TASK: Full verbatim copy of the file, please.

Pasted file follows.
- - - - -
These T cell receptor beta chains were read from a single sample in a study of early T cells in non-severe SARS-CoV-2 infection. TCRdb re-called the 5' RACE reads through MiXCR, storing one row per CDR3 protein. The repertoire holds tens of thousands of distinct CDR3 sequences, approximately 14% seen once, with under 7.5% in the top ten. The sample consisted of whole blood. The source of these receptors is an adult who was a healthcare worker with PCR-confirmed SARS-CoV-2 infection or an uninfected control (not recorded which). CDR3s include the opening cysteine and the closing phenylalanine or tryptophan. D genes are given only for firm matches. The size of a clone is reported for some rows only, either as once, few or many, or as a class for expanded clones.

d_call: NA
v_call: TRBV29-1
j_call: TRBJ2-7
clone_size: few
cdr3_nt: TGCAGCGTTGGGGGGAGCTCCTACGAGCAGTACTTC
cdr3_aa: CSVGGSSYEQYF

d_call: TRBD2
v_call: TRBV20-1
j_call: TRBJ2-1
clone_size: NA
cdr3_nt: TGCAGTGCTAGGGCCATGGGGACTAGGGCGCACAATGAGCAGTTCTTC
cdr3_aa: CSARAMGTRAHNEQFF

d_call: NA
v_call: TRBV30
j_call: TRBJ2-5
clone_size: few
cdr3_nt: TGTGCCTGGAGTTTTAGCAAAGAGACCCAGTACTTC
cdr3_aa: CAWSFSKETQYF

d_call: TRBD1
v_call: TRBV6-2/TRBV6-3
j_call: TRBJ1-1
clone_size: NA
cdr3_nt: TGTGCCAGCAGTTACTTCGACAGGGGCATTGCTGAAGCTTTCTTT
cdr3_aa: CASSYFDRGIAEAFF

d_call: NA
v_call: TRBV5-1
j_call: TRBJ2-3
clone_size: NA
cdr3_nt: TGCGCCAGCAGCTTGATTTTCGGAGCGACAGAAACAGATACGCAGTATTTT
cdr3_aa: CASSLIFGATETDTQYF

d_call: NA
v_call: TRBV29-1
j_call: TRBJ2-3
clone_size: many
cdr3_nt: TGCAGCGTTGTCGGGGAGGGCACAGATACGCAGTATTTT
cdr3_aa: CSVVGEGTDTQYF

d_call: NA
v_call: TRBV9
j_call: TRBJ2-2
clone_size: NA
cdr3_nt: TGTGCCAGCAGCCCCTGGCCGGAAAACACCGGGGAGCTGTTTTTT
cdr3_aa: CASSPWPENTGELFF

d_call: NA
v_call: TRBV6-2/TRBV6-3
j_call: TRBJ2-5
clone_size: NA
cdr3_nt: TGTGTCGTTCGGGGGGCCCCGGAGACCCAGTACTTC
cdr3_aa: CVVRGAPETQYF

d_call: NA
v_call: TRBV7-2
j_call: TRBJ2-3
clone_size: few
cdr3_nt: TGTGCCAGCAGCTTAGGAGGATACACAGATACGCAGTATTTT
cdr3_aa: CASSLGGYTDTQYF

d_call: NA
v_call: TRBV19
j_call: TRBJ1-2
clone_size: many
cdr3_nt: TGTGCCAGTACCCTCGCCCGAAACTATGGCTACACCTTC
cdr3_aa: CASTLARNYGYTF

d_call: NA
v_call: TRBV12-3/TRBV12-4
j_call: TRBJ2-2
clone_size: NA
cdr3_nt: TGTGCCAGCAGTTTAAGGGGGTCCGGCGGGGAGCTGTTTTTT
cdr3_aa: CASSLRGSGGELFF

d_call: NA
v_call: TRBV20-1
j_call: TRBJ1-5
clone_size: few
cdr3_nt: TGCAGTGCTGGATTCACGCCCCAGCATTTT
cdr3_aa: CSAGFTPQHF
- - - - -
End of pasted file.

These T cell receptor beta chains were read from a single sample in a study of early T cells in non-severe SARS-CoV-2 infection. TCRdb re-called the 5' RACE reads through MiXCR, storing one row per CDR3 protein. The repertoire holds tens of thousands of distinct CDR3 sequences, approximately 14% seen once, with under 7.5% in the top ten. The sample consisted of whole blood. The source of these receptors is an adult who was a healthcare worker with PCR-confirmed SARS-CoV-2 infection or an uninfected control (not recorded which). CDR3s include the opening cysteine and the closing phenylalanine or tryptophan. D genes are given only for firm matches. The size of a clone is reported for some rows only, either as once, few or many, or as a class for expanded clones.

d_call: NA
v_call: TRBV29-1
j_call: TRBJ2-7
clone_size: few
cdr3_nt: TGCAGCGTTGGGGGGAGCTCCTACGAGCAGTACTTC
cdr3_aa: CSVGGSSYEQYF

d_call: TRBD2
v_call: TRBV20-1
j_call: TRBJ2-1
clone_size: NA
cdr3_nt: TGCAGTGCTAGGGCCATGGGGACTAGGGCGCACAATGAGCAGTTCTTC
cdr3_aa: CSARAMGTRAHNEQFF

d_call: NA
v_call: TRBV30
j_call: TRBJ2-5
clone_size: few
cdr3_nt: TGTGCCTGGAGTTTTAGCAAAGAGACCCAGTACTTC
cdr3_aa: CAWSFSKETQYF

d_call: TRBD1
v_call: TRBV6-2/TRBV6-3
j_call: TRBJ1-1
clone_size: NA
cdr3_nt: TGTGCCAGCAGTTACTTCGACAGGGGCATTGCTGAAGCTTTCTTT
cdr3_aa: CASSYFDRGIAEAFF

d_call: NA
v_call: TRBV5-1
j_call: TRBJ2-3
clone_size: NA
cdr3_nt: TGCGCCAGCAGCTTGATTTTCGGAGCGACAGAAACAGATACGCAGTATTTT
cdr3_aa: CASSLIFGATETDTQYF

d_call: NA
v_call: TRBV29-1
j_call: TRBJ2-3
clone_size: many
cdr3_nt: TGCAGCGTTGTCGGGGAGGGCACAGATACGCAGTATTTT
cdr3_aa: CSVVGEGTDTQYF

d_call: NA
v_call: TRBV9
j_call: TRBJ2-2
clone_size: NA
cdr3_nt: TGTGCCAGCAGCCCCTGGCCGGAAAACACCGGGGAGCTGTTTTTT
cdr3_aa: CASSPWPENTGELFF

d_call: NA
v_call: TRBV6-2/TRBV6-3
j_call: TRBJ2-5
clone_size: NA
cdr3_nt: TGTGTCGTTCGGGGGGCCCCGGAGACCCAGTACTTC
cdr3_aa: CVVRGAPETQYF

d_call: NA
v_call: TRBV7-2
j_call: TRBJ2-3
clone_size: few
cdr3_nt: TGTGCCAGCAGCTTAGGAGGATACACAGATACGCAGTATTTT
cdr3_aa: CASSLGGYTDTQYF

d_call: NA
v_call: TRBV19
j_call: TRBJ1-2
clone_size: many
cdr3_nt: TGTGCCAGTACCCTCGCCCGAAACTATGGCTACACCTTC
cdr3_aa: CASTLARNYGYTF

d_call: NA
v_call: TRBV12-3/TRBV12-4
j_call: TRBJ2-2
clone_size: NA
cdr3_nt: TGTGCCAGCAGTTTAAGGGGGTCCGGCGGGGAGCTGTTTTTT
cdr3_aa: CASSLRGSGGELFF

d_call: NA
v_call: TRBV20-1
j_call: TRBJ1-5
clone_size: few
cdr3_nt: TGCAGTGCTGGATTCACGCCCCAGCATTTT
cdr3_aa: CSAGFTPQHF